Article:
Archive for May, 2012

CanLII and Lancaster House Launch Free E-Text on Wrongful Dismissal and Employment Law

CanLII and Lancaster House have launched a free e-text on Wrongful Dismissal and Employment Law. The text is the first openly available text on CanLII with all 23 chapters posted online.

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May 7, 2012 Comments are Disabled Must Reads

Something for Nothing: The Non-Existent Benefit of Linking in the Access Copyright Deal

As debate over the AUCC – Access Copyright settlement spreads to campuses across the country, one of the talking points that has emerged is that the coverage of linking to content in the settlement provides some value to the education community. The model licence defines copy as:

any reproduction, in any material form whatever, including a Digital Copy, that is made by or as a consequence of any of the following activities

(k) posting a link or hyperlink to a Digital Copy. 

Critics argue that this provision gives the AUCC no value as there is simply no need to license such activities. The inclusion of the provision means students will be paying something – there must some notional part of the $26 annual fee that covers this section – for nothing. Supporters of the deal, including AUCC, claim otherwise. Indeed, the AUCC FAQ has two questions and answers on point:

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May 4, 2012 54 comments News

Provinces Warn Ottawa Over CETA IP Provisions

The B.C., Ontario, and Manitoba governments have reportedly expressed concern about the prospect of higher prescription drug prices as a result of the intellectual property provisions in the Canada – EU Trade Agreement.

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May 4, 2012 1 comment Must Reads

Podcast on Social Media for Lawyers

I appeared on Fast Firm’s Law Marketing Podcast to discuss how I use social media. Listen to the podcast or download it here.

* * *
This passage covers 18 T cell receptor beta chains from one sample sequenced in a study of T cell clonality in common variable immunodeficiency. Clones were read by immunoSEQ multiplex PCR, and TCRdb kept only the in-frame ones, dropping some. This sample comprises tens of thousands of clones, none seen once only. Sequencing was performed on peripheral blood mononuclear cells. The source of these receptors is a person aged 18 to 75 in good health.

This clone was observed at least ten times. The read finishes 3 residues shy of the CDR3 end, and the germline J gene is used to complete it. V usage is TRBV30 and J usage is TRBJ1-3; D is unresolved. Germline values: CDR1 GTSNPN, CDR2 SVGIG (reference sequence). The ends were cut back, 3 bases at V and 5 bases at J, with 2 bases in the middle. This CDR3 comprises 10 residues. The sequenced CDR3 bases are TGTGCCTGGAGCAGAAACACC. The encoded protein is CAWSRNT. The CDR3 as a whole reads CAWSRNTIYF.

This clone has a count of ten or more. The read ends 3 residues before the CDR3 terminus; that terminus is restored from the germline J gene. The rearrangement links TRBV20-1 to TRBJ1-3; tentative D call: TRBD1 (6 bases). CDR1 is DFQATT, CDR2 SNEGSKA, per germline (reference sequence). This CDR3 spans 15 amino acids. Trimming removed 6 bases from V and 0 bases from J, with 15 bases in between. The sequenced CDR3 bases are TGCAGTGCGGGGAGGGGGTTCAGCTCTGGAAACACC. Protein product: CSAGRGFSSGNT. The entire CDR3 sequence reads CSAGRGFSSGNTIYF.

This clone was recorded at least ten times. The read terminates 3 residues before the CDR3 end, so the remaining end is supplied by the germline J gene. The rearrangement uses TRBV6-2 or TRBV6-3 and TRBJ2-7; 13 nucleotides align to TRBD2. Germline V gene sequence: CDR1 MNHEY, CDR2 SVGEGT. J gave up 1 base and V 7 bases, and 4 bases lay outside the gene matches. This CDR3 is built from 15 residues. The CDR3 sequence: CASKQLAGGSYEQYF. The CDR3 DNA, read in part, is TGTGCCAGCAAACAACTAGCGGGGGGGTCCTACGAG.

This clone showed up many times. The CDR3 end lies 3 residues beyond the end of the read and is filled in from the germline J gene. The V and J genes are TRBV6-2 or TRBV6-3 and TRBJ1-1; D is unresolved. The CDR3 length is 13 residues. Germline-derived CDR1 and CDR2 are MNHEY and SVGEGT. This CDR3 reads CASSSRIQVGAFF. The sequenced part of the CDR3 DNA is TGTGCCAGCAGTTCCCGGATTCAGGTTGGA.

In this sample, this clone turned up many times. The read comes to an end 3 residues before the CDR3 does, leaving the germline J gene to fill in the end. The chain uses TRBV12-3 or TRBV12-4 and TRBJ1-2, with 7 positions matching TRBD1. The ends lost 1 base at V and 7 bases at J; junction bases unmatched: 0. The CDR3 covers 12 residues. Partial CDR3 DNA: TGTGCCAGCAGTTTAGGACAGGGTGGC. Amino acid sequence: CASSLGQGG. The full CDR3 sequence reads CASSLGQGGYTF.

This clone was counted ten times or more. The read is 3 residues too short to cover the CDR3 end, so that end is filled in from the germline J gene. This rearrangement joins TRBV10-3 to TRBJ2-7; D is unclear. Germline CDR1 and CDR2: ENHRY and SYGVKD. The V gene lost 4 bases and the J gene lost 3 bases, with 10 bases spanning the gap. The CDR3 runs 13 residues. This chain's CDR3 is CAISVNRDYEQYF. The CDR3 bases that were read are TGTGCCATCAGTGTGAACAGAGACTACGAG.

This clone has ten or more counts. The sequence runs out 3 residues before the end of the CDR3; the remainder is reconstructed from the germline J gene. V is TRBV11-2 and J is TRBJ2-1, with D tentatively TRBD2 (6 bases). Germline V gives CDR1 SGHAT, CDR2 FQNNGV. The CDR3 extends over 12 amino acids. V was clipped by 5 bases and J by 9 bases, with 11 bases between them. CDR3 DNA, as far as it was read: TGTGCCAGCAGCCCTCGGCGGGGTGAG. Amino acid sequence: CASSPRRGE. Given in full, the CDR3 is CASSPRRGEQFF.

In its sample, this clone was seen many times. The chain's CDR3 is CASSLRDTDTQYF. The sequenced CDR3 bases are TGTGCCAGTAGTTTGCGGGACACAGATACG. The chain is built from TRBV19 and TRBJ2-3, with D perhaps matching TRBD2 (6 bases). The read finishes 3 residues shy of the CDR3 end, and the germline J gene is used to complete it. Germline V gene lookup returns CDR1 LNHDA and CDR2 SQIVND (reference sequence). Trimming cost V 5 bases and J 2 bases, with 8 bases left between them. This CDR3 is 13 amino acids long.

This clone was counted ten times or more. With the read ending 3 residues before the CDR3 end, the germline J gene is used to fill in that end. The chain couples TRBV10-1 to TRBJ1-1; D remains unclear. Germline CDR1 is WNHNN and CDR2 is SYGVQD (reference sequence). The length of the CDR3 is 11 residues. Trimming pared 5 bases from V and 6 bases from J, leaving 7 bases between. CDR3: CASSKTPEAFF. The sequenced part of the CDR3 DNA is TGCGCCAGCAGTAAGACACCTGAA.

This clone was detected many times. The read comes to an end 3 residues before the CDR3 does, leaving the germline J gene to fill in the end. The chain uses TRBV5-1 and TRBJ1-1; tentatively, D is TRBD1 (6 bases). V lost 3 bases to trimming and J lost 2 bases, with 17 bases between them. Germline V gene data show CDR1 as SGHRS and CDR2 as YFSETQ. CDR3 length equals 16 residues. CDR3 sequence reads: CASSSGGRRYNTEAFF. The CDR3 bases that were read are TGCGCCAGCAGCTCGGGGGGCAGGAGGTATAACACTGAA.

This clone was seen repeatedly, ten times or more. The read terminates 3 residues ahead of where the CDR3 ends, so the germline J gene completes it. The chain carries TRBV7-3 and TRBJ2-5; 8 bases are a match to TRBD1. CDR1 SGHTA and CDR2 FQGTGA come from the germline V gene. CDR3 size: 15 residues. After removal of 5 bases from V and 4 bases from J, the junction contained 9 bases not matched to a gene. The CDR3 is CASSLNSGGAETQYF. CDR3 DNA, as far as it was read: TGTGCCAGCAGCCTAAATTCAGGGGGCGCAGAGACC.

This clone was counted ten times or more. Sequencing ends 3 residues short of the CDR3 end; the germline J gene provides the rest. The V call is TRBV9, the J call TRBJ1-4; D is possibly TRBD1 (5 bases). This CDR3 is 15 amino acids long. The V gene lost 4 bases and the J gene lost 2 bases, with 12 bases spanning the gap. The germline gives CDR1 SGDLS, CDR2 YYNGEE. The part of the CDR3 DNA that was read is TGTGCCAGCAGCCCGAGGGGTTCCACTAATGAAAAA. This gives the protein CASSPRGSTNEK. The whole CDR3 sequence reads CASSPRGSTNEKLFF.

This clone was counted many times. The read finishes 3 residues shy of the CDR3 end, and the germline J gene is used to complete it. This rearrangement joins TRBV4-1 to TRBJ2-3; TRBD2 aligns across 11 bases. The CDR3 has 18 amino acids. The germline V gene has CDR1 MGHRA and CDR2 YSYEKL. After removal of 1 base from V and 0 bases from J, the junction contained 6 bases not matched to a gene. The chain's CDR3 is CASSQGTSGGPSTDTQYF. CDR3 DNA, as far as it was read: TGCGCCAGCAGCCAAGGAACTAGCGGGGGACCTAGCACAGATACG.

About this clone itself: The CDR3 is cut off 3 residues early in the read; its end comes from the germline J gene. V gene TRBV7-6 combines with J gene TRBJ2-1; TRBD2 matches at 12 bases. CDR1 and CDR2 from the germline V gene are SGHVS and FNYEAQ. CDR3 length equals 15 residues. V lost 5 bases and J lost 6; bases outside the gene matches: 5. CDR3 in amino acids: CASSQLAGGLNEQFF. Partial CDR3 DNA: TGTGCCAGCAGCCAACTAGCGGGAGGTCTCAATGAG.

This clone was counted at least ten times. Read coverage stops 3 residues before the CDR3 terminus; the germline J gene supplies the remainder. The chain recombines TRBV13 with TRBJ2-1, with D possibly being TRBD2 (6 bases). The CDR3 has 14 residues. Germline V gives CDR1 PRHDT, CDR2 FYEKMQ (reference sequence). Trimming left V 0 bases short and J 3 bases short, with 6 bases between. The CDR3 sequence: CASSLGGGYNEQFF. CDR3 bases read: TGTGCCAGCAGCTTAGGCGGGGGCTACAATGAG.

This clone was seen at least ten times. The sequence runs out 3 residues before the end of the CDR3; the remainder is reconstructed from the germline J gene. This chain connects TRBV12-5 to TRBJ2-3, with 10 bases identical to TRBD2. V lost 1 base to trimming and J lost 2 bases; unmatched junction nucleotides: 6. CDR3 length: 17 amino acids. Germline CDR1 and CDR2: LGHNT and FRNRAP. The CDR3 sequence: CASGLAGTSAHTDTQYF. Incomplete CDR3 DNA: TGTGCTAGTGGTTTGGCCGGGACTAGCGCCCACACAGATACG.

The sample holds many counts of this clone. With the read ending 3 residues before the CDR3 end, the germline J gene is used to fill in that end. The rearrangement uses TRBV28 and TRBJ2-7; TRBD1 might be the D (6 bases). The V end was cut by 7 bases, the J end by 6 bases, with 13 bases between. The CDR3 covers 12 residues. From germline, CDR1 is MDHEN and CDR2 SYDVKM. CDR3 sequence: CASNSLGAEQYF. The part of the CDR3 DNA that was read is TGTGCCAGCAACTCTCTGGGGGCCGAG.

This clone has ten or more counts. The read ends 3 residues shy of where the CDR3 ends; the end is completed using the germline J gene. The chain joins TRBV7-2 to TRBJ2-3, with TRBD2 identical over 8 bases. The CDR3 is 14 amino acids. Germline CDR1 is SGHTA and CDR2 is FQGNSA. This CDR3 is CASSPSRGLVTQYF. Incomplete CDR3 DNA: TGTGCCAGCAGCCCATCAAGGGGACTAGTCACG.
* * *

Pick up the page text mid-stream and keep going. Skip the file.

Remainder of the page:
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May 4, 2012 Comments are Disabled Podcasts

Stop Being Poor: U.S. Piracy Watch List Hits A New Low With 2012 Report

The U.S. Trade Representative released its annual Special 301 Report yesterday, unsurprisingly including Canada on the Priority Watch list. While inclusion on the list is designed to generate embarrassment in target countries, this year’s report should elicit outrage. Not only is the report lacking in objective analysis, it targets some of the world’s poorest countries with no evidence of legal inadequacies and picks fights with any country that dare adopt a contrary view on intellectual property issues.

The inclusion of Canada on the priority watch list is so lacking in objective analysis as to completely undermine the credibility of the report. The Canadian “analysis” amounts to 173 words that hits on the usual dubious complaints (and given criticism of countries such as Chile for their notice-and-notice system, Israel for their statutory damages rules, and many countries on border enforcement, the Canadian criticism will clearly not end with the enactment of Bill C-11). By comparison, China is treated as equivalent to Canada on the priority watch list, yet garners over 4,600 words.

Earlier this year, I completed a submission with Public Knowledge to the USTR Special 301 process that examined current Canadian law as well as Bill C-11. It concluded:

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May 1, 2012 21 comments News